contrast, cannot be moved so easily, and the burden of identifying alternatives and
assessing the multitude of variables affecting their relative safety is not
insubstantial. Bonanno, Schwartz, and Bigbee are thus distinguishable from cases
involving premises with fixed locations and landowners with no control over the
relevant part of the public street.
The parties have cited cases from other jurisdictions that have considered
the issue before us, and we find that our holding is consistent with the weight of
those authorities. In Davis v. Westwood Group (Mass. 1995) 652 N.E.2d 567
(Davis), for instance, the Supreme Judicial Court of Massachusetts held that the
defendant racetrack had no duty to protect invitees crossing a public street
between its parking lot and the racetrack. (Id. at p. 570.) The court reasoned that
imposing a duty would “significantly expand the scope of a landowner or
possessor’s duties with respect to adjacent public roads, and would make the line
which cuts off landowner liability ‘nearly impossible to draw.’ [Citation.]” (Id. at
p. 570.) Courts in Illinois, North Carolina, and New York have similarly declined
to impose a duty on landowners to protect or warn invitees when the configuration
of the landowner’s premises requires invitees to cross a public street. (See Swett v.
Village of Algonquin (Ill.App.3d 1988) 523 N.E.2d 594, 600–602; Laufenberg v.
Golab (Ill.App.3d 1982) 438 N.E.2d 1238, 1240–1241; Laumann v. Plakakis
(N.C.App. 1987) 351 S.E.2d 765, 766–767; Obiechina v. Colleges of the Seneca
(N.Y.Sup.Ct 1996) 171 Misc.2d 56, 60–62.)
Vasilenko observes that some courts in other states have found a duty in
somewhat similar circumstances, but we find many of the cases he cites
distinguishable. In Lutheran Hosp. of Indiana v. Blaser (Ind.Ct.App. 1994) 634
N.E.2d 864, for instance, the defendant hospital was aware of the dangerous
condition — the configuration of the hospital’s parking lot made it appear as
though the lot’s driveway was the entrance when in fact it was the exit — and
exercised control over the driveway, where the plaintiff’s injuries occurred. (Id. at
pp. 869–870.) Stephens v. Bashas’ Inc. (Ariz.Ct.App. 1996) 924 P.2d 117, for its
part, involved a configuration of the defendant’s premises that required drivers to
stop in the middle of the street, walk around their trucks, open their doors, walk
back around to the cab, then drive across the street in reverse to back into the
premises. (Id. at p. 119.) These circumstances differ from the situation here,
which only involves crossing a public street.
Vasilenko also cites Donavan, supra, 658 So.2d 755, in which a Louisiana
appellate court found that the landowner owed a duty to a construction worker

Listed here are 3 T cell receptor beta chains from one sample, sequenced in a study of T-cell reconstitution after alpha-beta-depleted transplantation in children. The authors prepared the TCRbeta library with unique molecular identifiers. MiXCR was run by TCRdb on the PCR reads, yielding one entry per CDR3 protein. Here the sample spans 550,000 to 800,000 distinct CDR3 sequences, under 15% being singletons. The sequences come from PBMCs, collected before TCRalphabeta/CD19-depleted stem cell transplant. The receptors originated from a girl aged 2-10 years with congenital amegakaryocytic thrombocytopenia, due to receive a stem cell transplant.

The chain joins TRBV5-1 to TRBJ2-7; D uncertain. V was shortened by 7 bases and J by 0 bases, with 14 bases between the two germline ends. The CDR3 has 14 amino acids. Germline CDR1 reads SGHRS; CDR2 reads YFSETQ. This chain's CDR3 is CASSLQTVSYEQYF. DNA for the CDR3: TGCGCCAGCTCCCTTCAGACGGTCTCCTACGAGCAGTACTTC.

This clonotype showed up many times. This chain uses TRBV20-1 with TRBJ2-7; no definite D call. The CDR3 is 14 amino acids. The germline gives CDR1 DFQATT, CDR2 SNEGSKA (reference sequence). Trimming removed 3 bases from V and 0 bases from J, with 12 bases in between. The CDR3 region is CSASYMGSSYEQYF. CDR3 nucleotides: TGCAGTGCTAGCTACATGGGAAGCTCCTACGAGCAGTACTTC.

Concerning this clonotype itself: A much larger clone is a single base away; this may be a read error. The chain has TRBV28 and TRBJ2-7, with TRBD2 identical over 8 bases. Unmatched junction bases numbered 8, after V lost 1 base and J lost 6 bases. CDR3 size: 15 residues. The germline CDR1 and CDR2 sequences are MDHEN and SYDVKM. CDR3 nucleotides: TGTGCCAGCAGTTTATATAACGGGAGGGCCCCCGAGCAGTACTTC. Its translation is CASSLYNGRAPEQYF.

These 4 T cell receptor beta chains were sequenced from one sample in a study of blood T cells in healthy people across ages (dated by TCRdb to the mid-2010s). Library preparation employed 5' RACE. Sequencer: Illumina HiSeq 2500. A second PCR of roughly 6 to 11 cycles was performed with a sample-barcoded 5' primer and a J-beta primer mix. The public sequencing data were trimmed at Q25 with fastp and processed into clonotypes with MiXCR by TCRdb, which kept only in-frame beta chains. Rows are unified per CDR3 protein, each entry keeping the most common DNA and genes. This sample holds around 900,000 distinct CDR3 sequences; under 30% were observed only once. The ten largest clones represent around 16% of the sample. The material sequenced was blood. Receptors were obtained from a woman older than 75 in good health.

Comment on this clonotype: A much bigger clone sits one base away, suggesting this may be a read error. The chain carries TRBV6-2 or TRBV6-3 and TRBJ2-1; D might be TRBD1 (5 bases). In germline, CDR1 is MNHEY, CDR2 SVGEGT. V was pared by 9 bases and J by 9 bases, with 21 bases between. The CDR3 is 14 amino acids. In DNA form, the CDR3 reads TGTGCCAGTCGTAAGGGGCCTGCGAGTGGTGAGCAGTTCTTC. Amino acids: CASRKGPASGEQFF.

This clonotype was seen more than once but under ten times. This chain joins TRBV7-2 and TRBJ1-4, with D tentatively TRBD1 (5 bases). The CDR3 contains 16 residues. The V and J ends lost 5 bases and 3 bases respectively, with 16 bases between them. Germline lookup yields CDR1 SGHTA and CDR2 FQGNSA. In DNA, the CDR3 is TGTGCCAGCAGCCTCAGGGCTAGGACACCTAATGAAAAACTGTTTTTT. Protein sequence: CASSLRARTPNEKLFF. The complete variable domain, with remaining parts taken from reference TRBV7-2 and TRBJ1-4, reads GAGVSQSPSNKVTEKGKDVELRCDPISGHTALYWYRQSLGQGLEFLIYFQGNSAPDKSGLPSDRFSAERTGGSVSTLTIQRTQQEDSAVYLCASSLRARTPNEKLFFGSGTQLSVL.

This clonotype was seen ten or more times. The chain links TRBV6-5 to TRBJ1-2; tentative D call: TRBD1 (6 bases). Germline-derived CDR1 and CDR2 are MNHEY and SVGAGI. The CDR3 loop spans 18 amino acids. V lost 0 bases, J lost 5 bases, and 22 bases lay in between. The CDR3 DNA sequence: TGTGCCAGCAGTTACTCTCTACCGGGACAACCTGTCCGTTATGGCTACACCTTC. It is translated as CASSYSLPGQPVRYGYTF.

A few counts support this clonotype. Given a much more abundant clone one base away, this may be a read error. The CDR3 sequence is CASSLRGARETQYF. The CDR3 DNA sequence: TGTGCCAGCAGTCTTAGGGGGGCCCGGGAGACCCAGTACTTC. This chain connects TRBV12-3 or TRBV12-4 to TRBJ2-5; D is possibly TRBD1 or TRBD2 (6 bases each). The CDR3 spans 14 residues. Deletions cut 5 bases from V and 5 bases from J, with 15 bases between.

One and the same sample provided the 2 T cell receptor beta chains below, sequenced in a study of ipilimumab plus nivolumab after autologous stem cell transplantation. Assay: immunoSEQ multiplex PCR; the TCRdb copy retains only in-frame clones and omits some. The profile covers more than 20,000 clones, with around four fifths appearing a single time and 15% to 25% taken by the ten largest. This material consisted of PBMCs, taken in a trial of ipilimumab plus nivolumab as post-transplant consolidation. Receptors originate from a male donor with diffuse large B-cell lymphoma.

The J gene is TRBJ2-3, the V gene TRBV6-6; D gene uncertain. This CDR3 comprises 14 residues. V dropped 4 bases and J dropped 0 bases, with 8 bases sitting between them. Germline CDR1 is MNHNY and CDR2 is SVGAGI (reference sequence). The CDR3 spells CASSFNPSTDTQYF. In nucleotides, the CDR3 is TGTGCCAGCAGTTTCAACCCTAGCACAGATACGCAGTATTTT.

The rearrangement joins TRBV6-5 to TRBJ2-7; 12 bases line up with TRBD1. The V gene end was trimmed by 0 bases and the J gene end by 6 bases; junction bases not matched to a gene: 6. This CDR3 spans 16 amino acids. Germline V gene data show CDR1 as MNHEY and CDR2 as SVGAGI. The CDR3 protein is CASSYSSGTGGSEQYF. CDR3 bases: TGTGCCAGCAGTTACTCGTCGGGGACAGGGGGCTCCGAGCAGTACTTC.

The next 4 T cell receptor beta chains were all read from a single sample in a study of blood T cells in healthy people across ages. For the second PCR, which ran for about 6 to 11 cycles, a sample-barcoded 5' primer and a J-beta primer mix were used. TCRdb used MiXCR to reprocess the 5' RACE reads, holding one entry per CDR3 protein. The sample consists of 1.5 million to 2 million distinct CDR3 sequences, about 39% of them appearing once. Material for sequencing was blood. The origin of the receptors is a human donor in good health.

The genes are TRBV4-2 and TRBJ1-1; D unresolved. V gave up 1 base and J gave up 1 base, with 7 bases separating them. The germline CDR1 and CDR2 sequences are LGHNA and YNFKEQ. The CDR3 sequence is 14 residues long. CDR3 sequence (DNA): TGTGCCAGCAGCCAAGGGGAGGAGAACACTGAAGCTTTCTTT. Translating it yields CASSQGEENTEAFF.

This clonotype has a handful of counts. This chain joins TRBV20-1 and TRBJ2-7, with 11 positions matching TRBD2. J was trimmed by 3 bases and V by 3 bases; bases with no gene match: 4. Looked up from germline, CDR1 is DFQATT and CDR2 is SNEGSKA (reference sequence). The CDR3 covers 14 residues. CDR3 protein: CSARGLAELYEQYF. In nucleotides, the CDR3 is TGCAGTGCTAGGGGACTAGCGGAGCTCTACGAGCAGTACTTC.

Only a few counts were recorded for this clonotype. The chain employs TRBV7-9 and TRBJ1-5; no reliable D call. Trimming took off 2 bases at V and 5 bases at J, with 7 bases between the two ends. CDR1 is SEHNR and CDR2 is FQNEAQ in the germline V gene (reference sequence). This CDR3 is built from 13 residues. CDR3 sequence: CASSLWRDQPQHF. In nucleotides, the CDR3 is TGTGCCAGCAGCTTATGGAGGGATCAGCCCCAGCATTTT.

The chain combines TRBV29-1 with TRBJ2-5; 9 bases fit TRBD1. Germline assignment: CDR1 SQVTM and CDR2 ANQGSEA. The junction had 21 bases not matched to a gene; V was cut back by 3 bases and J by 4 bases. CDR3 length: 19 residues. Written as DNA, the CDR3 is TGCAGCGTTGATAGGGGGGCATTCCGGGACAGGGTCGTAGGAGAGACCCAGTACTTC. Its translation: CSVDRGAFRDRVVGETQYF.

who was struck by a truck while crossing a five-lane highway separating the
landowner’s construction site from its parking lot in the early morning. (Id. at
pp. 759–760, 766.) Although at the landowner’s request the state had installed a
crosswalk, reaching the crosswalk in the dark required “walking over [an]
unfamiliar and hazardous . . . unlit, pothole-filled parking lot” and then doubling
back once across to reach the construction site entrance. (Id. at p. 767.) To the
extent that Donavan found a duty because the lighting conditions of the parking
lot obscured the existence of the crosswalk and where the dangerous condition of
the parking lot made it unattractive for invitees to reach the crosswalk, its holding
is not inconsistent with the rule proposed here. But we are not persuaded by
Donavan’s broader conclusion that the defendant owed the plaintiff a duty to
provide “reasonably safe access” to the premises (id. at p. 766), although the fact
that the defendant in Donavan was the plaintiff’s employer may entail
considerations not present here.
Finally, Vasilenko cites Warrington v. Bird (N.J.Super.Ct.App.Div. 1985)
499 A.2d 1026 (Warrington), but that case relies on law inconsistent with
California’s. Warrington found that the defendant restaurant “had the obligation
to exercise reasonable care for the safety of its patrons in passing over the County
highway from and to its parking lot,” reasoning that “[c]ommercial entrepreneurs
know in providing the parking facility that their customers will travel a definite
route to reach their premises. The benefiting proprietor should not be permitted to
cause or ignore an unsafe condition in that route which it might reasonably
remedy, whether the path leads along a sidewalk or across a roadway.” (Id. at
pp. 1029–1030.) The court noted that “[t]estimony . . . that lighting placed upon
the premises of the restaurant or parking lot might reasonably have illuminated the